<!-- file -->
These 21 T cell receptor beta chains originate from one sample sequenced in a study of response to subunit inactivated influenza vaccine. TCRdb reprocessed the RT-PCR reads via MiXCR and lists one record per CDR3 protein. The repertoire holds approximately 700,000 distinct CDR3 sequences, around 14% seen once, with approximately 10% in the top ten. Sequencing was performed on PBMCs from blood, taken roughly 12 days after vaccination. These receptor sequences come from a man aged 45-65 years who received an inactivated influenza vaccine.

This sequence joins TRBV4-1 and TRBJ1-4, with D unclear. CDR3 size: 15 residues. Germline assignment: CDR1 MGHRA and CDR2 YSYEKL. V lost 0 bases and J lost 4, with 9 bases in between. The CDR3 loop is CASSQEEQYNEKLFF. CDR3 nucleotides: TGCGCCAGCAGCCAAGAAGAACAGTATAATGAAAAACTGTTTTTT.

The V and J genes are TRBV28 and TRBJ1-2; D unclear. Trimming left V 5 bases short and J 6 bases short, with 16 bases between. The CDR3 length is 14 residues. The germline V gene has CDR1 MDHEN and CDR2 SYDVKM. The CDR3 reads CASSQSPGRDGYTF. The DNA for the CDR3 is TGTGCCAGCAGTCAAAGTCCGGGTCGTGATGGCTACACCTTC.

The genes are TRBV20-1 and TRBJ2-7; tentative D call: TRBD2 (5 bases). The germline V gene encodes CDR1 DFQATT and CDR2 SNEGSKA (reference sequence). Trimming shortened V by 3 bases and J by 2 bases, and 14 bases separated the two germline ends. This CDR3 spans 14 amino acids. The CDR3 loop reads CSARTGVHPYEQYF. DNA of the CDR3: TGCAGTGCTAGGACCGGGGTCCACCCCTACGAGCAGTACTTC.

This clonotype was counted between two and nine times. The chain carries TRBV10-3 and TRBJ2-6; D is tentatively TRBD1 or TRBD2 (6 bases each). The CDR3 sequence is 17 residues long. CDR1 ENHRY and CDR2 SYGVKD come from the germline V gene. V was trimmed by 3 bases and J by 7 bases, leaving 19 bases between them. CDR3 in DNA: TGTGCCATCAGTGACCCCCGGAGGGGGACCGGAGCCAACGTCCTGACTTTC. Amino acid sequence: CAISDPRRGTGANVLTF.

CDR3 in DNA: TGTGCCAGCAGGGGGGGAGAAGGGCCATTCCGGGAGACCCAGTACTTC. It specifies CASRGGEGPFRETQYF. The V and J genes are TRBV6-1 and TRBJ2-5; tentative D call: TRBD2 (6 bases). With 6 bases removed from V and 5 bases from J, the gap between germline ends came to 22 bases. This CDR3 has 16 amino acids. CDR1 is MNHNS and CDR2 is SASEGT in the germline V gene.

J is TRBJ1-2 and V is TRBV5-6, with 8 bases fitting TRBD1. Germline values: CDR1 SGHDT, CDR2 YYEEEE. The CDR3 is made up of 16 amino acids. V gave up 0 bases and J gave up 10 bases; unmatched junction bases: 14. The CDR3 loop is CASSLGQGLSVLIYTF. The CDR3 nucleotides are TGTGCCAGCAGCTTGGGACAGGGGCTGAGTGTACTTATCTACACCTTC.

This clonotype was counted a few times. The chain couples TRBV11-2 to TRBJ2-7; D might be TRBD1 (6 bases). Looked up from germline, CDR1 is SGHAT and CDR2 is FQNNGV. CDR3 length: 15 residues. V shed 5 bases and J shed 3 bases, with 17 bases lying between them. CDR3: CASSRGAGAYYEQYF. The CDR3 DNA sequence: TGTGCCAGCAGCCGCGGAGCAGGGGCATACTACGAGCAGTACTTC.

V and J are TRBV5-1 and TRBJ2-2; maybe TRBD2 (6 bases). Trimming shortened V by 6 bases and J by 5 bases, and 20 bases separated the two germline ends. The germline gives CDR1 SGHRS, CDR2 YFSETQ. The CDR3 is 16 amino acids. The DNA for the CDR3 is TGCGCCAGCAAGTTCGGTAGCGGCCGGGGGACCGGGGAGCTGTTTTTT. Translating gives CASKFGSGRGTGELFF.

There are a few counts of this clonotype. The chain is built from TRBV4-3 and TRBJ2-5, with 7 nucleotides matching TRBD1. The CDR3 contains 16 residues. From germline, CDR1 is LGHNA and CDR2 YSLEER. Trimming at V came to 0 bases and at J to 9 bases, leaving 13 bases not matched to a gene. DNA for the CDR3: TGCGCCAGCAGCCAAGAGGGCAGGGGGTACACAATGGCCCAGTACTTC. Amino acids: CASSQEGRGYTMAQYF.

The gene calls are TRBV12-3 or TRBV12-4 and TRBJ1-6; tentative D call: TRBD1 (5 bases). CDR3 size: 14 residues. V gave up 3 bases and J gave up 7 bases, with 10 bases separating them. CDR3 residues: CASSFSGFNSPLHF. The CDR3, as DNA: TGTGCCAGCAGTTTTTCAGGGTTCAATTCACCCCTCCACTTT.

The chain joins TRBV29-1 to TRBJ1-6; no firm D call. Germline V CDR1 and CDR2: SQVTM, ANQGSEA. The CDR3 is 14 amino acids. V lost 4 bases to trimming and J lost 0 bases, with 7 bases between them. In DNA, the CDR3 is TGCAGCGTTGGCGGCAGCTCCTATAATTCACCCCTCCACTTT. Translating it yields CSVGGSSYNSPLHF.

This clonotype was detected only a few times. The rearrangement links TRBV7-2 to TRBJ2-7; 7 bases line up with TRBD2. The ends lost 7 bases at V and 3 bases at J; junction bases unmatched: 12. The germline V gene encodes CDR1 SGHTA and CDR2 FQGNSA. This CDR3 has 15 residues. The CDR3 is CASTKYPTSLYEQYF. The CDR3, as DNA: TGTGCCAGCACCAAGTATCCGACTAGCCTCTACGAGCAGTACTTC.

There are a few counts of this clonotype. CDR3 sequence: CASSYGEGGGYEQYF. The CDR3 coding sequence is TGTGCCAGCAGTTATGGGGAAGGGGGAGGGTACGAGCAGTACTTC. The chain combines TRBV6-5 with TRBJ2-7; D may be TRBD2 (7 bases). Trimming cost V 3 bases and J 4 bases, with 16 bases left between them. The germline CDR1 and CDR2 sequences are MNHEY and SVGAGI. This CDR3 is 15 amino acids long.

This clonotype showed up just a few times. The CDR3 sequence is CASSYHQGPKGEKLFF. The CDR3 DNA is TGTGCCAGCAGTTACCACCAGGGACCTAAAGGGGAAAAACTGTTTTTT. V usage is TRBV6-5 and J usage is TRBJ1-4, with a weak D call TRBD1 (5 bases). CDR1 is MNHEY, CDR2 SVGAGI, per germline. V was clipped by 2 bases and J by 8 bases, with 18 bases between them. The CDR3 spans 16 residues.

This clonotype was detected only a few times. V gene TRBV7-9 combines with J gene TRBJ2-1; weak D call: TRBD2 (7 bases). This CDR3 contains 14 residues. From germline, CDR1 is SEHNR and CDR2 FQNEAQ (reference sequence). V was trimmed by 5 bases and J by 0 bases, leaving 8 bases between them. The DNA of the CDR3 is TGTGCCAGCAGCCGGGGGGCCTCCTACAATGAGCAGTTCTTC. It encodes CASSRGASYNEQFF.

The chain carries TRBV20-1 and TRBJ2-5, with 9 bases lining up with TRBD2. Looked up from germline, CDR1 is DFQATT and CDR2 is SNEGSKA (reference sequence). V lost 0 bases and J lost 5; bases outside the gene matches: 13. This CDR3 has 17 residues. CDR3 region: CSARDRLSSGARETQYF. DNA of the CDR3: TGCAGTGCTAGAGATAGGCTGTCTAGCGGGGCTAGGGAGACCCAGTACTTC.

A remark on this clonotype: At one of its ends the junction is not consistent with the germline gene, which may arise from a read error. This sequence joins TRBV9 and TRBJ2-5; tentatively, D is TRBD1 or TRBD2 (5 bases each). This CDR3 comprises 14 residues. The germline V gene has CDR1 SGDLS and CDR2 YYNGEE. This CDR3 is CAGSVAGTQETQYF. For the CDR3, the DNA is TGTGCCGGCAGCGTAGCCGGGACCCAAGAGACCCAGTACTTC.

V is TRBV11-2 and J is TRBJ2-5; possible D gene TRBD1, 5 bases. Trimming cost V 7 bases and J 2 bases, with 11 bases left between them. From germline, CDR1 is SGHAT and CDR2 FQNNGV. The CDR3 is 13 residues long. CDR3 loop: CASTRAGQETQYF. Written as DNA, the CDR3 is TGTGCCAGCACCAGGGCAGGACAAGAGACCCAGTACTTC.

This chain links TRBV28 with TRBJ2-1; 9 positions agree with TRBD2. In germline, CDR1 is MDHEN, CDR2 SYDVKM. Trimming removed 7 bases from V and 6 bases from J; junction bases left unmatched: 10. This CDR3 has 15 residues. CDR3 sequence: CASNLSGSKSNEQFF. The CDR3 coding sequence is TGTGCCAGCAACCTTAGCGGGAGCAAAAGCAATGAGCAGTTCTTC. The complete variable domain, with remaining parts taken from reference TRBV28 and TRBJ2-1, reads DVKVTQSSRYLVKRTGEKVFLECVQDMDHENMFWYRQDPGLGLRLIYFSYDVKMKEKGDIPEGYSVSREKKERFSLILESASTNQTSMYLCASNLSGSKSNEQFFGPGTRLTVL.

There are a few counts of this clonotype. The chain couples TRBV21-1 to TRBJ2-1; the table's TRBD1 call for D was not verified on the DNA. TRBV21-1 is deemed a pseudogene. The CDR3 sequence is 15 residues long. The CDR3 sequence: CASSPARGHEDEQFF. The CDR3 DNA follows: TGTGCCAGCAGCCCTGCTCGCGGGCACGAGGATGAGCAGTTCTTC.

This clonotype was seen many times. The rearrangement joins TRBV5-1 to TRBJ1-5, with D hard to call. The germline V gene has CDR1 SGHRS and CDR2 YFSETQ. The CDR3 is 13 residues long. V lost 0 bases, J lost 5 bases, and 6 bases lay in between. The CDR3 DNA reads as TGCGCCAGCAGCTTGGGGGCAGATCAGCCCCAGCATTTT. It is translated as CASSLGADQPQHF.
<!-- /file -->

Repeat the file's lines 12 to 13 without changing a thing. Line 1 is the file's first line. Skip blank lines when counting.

The chain joins TRBV29-1 to TRBJ1-6; no firm D call. Germline V CDR1 and CDR2: SQVTM, ANQGSEA. The CDR3 is 14 amino acids. V lost 4 bases to trimming and J lost 0 bases, with 7 bases between them. In DNA, the CDR3 is TGCAGCGTTGGCGGCAGCTCCTATAATTCACCCCTCCACTTT. Translating it yields CSVGGSSYNSPLHF.

This clonotype was detected only a few times. The rearrangement links TRBV7-2 to TRBJ2-7; 7 bases line up with TRBD2. The ends lost 7 bases at V and 3 bases at J; junction bases unmatched: 12. The germline V gene encodes CDR1 SGHTA and CDR2 FQGNSA. This CDR3 has 15 residues. The CDR3 is CASTKYPTSLYEQYF. The CDR3, as DNA: TGTGCCAGCACCAAGTATCCGACTAGCCTCTACGAGCAGTACTTC.